Video streaming service Shomi announced Monday it will shut down at the end of November, two years after it launched.

"The business climate and online video marketplace have changed markedly in the last few years," David Asch, senior vice-president and general manager for Shomi, said in a statement.

"Combined with the fact that the business is more challenging to operate than we expected, we've decided to wind down our operations."

Asch said the company remains proud of the service it launched and the role it played in the evolving video landscape in Canada.

Rogers and Shaw launched Shomi on Nov. 4, 2014, in the hopes of capitalizing on the rising number of so-called cord-cutters who were ditching traditional TV services in favour of video-on-demand.

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Jeffrey Tambor, right, as Maura Pfefferman and Amy Landecker as Sarah Pfefferman appear in a scene from Transparent, available on Shomi. (Beth Dubber/Amazon Studios via AP)

It was trying to compete with the likes of Netflix, with more than 12,000 hours of streamable content and featuring a roster of shows such as Sons of AnarchyAmerican Horror Story and Vikings.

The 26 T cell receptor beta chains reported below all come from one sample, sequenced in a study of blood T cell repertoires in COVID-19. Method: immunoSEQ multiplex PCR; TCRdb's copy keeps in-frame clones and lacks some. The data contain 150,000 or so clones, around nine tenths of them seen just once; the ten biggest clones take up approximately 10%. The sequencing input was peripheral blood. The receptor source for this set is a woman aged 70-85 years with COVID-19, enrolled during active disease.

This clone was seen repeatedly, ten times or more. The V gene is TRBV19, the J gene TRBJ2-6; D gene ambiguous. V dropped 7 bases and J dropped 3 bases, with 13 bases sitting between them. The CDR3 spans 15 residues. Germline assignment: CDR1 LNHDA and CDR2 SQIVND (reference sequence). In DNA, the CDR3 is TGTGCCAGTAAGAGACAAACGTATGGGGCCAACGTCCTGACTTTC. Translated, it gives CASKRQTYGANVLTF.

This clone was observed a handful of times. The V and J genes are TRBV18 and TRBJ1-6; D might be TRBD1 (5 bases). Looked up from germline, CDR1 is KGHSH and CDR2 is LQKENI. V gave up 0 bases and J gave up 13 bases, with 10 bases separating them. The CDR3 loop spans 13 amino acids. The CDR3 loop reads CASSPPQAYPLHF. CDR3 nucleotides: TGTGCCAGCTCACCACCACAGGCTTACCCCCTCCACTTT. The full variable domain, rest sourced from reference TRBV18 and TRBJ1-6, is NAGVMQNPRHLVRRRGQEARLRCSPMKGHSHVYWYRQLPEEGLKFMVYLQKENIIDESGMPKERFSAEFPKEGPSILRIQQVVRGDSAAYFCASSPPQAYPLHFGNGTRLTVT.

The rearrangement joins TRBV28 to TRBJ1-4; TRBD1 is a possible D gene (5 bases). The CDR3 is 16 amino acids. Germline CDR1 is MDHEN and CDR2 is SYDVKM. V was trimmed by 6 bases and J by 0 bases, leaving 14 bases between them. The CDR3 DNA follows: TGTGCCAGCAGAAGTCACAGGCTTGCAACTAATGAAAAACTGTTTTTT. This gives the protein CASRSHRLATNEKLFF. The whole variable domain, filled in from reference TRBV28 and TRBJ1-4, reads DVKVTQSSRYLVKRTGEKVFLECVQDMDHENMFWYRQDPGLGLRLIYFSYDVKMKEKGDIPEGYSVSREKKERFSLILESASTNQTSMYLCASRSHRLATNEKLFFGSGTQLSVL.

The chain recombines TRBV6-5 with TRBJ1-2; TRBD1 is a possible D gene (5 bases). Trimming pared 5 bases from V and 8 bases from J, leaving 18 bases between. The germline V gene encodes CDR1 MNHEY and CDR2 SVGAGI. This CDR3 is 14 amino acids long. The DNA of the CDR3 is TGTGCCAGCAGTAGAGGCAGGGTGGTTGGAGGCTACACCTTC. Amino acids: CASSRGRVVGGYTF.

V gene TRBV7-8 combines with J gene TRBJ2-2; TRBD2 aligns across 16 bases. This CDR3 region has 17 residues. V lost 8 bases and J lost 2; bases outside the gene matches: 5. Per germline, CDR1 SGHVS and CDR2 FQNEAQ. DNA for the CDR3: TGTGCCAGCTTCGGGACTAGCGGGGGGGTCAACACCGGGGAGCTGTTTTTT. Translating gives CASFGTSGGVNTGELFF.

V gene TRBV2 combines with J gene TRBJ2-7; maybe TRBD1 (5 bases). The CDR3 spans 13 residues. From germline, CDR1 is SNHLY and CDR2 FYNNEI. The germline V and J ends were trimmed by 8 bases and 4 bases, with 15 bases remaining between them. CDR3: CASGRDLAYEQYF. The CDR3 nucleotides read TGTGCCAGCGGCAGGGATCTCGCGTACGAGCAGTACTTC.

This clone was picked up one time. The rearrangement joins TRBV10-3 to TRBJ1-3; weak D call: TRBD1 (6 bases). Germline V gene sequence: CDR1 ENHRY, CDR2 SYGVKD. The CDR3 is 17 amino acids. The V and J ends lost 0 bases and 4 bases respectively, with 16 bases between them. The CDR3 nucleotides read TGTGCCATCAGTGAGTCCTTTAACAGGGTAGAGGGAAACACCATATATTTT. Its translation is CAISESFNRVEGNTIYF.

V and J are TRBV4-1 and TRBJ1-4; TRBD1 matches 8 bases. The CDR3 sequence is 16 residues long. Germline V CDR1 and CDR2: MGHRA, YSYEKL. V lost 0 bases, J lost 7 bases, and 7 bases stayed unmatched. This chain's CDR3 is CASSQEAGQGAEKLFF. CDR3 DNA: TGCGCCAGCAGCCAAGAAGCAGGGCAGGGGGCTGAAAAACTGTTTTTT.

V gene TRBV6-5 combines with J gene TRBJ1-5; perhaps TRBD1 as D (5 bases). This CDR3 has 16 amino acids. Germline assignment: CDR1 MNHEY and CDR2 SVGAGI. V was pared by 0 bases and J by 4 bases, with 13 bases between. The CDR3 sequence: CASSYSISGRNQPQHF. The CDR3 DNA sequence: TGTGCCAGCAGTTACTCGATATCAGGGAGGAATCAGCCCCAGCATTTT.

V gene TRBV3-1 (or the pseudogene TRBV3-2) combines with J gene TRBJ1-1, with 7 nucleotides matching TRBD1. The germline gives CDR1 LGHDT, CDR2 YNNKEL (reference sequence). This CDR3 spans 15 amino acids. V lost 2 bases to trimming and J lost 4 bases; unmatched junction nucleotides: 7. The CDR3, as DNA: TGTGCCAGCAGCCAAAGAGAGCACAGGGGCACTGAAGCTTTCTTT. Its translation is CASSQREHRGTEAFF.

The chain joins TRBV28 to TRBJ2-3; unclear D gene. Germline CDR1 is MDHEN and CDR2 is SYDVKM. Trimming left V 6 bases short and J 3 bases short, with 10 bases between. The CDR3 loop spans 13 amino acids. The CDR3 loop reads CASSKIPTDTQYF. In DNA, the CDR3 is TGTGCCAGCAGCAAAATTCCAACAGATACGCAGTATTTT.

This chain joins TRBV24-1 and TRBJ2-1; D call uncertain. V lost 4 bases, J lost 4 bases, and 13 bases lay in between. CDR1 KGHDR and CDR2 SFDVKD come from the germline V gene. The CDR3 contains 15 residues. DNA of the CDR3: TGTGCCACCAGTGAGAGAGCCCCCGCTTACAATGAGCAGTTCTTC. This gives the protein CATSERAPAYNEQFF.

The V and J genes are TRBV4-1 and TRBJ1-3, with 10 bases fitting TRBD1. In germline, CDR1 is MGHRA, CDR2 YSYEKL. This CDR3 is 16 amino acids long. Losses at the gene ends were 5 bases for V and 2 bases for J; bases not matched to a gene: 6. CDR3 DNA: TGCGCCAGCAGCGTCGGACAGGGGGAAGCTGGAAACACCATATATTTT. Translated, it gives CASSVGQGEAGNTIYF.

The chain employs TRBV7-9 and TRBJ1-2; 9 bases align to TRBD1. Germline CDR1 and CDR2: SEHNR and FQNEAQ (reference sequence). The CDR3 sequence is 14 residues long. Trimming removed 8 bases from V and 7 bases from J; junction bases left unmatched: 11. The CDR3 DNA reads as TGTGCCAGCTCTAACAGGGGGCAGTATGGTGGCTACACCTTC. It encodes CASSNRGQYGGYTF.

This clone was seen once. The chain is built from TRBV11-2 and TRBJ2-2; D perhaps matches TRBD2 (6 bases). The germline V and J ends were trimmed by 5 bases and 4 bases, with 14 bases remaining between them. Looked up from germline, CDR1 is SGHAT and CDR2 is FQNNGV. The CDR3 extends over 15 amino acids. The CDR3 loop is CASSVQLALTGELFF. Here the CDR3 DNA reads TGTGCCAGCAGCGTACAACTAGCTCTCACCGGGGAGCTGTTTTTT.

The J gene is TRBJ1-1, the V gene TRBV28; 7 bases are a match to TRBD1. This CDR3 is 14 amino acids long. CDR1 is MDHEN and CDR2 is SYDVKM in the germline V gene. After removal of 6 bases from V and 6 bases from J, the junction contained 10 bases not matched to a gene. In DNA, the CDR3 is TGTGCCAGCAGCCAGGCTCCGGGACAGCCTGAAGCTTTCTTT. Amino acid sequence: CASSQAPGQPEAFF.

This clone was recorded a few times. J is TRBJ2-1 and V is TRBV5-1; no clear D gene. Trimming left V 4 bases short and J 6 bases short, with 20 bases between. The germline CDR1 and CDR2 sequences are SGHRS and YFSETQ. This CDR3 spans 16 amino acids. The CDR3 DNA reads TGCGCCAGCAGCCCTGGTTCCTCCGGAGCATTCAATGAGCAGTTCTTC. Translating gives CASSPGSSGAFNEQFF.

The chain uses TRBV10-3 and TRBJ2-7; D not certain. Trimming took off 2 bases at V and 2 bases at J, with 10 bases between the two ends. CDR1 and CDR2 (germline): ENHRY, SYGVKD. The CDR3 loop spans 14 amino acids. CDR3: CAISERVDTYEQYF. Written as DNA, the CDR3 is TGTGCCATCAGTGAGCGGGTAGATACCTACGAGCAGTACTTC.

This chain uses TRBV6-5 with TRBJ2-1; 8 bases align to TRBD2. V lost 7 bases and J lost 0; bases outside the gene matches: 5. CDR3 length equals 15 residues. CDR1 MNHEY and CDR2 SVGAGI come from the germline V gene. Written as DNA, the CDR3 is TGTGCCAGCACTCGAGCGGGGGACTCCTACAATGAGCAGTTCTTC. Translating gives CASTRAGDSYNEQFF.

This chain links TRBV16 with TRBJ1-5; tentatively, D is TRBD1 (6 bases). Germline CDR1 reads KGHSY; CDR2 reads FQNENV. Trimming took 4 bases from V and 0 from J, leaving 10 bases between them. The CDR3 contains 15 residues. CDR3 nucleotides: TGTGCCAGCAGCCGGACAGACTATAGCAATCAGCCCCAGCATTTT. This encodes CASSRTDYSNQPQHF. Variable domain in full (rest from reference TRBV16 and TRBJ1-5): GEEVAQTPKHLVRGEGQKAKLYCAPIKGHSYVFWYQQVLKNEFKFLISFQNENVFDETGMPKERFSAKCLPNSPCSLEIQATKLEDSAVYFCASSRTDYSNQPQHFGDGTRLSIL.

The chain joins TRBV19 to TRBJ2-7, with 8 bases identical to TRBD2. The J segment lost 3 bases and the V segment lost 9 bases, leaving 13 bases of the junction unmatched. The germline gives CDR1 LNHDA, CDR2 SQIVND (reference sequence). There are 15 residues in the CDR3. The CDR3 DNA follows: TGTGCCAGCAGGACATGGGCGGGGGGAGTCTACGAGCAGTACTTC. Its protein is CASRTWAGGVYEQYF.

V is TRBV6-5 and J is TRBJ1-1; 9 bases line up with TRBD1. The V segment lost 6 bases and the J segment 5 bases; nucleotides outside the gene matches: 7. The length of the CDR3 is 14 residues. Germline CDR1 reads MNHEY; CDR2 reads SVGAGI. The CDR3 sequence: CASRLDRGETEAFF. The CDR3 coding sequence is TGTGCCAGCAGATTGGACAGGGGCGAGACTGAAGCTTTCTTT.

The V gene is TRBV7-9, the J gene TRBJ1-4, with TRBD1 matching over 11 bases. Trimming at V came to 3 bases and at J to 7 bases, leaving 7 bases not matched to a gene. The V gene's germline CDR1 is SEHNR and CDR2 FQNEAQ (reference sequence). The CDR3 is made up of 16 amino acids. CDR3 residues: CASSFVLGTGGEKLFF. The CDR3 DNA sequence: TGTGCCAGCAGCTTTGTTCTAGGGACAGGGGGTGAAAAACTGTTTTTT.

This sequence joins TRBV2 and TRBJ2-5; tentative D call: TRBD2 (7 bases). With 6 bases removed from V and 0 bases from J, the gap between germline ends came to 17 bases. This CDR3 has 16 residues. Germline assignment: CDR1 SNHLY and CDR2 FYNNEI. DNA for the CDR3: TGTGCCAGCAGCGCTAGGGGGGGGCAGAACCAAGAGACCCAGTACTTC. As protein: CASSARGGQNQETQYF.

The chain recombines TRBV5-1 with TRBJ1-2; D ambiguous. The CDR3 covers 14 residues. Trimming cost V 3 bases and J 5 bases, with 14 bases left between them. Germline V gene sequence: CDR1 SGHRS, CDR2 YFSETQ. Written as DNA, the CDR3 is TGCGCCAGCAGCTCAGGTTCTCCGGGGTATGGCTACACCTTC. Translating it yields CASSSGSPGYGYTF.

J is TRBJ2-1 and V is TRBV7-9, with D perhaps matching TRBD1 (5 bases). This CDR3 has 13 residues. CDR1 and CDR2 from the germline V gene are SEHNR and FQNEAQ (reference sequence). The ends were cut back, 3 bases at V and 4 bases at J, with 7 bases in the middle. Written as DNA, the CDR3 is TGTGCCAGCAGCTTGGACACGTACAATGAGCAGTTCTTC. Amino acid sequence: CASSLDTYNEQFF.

Shomi came under some criticism because the service, which cost $8.99 a month after a free trial, was initially only offered to Internet or cable customers of Shaw and Rogers. It was later opened up to everyone. A new threat arose a month after Shomi's launch with the arrival of Bell's CraveTV.

"We tried something new, and customers who used Shomi loved it," Melani Griffith, senior vice-president of content at Rogers, said in another statement.

"It's like a great cult favourite with a fantastic core audience that unfortunately just isn't big enough to be renewed for another season."

Rogers said it expects to incur a loss on investment of approximately $100 million to $140 million in its third quarter, which ends Friday.